Overview: Workers' compensation is a state-controlled no-fault insurance system designed to compensate employees injured on the job and provide them with medical benefits and return-to-work initiatives, while also protecting employers from costly litigation. In most states, employers have the ability to purchase private insurance plans to guard against their workers' compensation exposure, self-insure against their exposure, or pool their resources with other employers in similar industries.
Given the detailed regulations in each state, together with the risks of exposure if employers violate state law provisions or contractual obligations with their insurance carriers, it is imperative that employers develop and maintain a robust and thorough workers' compensation policy structure. HR professionals and HR specialists have a key role in setting standards for receiving employee claims of injuries or illness on the job, corresponding with insurance carriers regarding claims, arguing against the validity of claims where applicable, corresponding with employees who are out on workers' compensation leave and working with in-house or external counsel when claims are disputed.
Trends: Some states are imposing more restrictive limitations on the types of injuries that are eligible for compensation, together with increased filing requirements and added pre-claim warnings for employers. The trend is to streamline the claims system while also reducing employers' exposure to claims and the cost of obtaining workers' compensation insurance.
Michigan, for example, passed sweeping legislation at the end of 2011 that restricts employee recovery eligibility while also imposing additional filing requirements on employees. Ohio has a pre-claim warning system that requires employees who plan to file claims for retaliation based on workers' compensation claims to notify employers in advance. California's new workers' compensation bill, set to take effect on January 1, 2013, will cut insurance costs tremendously by eliminating certain conditions from its list of compensable injuries and otherwise streamlining the claims process.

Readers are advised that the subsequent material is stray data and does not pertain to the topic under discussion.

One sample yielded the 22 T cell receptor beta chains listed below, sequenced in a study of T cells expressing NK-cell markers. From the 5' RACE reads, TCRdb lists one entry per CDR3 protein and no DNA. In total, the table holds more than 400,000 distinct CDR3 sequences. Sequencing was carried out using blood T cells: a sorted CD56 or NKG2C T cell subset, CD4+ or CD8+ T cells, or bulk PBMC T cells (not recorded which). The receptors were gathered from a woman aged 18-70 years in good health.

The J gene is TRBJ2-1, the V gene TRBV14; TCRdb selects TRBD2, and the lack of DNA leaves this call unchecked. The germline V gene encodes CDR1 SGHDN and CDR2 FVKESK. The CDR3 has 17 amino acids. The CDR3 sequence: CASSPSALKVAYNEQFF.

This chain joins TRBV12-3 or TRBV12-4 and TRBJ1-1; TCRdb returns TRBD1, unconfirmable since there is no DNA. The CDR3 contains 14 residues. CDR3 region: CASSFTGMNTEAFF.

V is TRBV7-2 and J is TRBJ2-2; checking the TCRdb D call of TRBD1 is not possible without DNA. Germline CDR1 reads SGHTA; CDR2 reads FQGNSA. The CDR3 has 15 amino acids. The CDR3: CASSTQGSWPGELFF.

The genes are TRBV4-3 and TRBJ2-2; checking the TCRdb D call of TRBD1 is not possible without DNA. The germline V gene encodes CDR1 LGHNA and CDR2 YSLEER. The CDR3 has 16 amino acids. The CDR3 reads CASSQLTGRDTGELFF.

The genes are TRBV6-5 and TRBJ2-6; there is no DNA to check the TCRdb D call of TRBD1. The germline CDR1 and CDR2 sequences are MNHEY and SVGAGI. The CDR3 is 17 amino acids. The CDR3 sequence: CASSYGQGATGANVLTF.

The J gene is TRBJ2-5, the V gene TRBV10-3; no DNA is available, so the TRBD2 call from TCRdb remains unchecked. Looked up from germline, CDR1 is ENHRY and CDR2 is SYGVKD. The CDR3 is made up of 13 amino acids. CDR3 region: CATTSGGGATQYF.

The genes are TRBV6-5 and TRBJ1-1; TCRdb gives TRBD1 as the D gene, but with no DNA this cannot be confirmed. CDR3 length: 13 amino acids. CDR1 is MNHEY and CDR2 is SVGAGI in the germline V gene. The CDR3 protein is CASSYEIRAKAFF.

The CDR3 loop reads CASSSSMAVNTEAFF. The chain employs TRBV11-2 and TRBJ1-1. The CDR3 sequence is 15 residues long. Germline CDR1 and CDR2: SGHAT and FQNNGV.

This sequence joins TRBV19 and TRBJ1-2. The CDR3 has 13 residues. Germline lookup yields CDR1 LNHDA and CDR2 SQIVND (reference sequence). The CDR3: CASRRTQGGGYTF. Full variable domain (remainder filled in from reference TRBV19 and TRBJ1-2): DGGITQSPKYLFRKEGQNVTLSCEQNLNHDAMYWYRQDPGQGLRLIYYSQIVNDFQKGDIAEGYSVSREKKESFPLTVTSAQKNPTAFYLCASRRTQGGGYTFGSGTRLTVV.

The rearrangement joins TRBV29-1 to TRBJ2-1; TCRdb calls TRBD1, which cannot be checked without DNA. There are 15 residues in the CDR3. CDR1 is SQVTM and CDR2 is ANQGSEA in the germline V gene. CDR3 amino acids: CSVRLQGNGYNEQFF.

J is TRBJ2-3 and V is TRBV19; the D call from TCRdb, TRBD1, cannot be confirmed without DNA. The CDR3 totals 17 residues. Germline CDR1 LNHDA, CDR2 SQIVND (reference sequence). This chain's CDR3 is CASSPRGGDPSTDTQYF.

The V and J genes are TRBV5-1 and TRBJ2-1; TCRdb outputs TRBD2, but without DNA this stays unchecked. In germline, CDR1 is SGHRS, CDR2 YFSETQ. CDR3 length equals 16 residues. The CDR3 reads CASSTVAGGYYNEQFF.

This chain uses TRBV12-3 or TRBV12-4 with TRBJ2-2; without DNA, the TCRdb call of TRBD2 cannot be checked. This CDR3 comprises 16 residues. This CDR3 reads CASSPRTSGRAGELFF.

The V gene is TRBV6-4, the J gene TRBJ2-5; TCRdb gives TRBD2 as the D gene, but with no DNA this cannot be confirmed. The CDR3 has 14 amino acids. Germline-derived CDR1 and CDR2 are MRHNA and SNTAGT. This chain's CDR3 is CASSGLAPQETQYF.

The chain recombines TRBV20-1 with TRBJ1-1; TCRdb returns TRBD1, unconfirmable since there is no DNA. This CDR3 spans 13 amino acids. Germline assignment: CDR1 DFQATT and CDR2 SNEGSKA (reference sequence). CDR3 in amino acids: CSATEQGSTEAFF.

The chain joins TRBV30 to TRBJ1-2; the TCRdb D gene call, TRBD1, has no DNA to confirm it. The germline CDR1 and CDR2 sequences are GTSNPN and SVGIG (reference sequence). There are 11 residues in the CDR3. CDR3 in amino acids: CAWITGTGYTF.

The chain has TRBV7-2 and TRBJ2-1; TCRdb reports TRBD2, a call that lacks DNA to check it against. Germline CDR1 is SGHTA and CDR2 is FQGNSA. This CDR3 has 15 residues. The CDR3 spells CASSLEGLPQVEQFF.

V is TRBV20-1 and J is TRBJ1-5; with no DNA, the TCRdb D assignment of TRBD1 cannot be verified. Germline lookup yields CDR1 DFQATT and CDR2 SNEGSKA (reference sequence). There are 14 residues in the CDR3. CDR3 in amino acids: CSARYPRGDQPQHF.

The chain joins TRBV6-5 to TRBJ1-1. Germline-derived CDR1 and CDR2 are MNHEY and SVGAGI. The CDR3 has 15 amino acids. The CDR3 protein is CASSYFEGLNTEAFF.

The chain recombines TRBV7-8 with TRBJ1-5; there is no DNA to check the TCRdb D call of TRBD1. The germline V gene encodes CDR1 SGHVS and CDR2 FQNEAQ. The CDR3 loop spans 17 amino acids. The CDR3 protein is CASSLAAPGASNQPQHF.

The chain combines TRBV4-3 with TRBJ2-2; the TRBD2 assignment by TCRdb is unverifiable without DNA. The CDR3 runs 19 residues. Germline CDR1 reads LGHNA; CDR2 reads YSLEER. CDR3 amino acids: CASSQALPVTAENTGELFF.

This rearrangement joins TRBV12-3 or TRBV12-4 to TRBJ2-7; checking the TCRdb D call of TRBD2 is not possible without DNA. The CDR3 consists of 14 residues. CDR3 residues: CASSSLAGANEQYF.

Author: Michael Jacobson, JD, Legal Editor
In-depth review of the spectrum of Indiana employment law requirements HR must follow with respect to workers' compensation.
In-depth review of the spectrum of Texas employment law requirements HR must follow with respect to workers' compensation.
In-depth review of the spectrum of Virginia employment law requirements HR must follow with respect to workers' compensation.
This briefing for supervisors examines accident prevention and response, eligibility for workers' compensation benefits, the types of benefits available to employees, and the several remedies available to employers throughout the workers' compensation claims process.
In-depth review of the spectrum of Maine employment law requirements HR must follow with respect to workers' compensation.
As mandated by the Vermont Department of Labor, employers covered by the Vermont Workers' Compensation Act must post the Vermont Employer's Reinstatement Liability Poster.
In-depth review of the spectrum of Colorado employment law requirements HR must follow with respect to workers' compensation.
California employers seeking to communicate to employees that workers' compensation insurance is available and instruct them to promptly report any work-related injury or illness should consider including a model policy statement in their handbook.
Guidance for HR on managing and complying with state workers’ compensation requirements.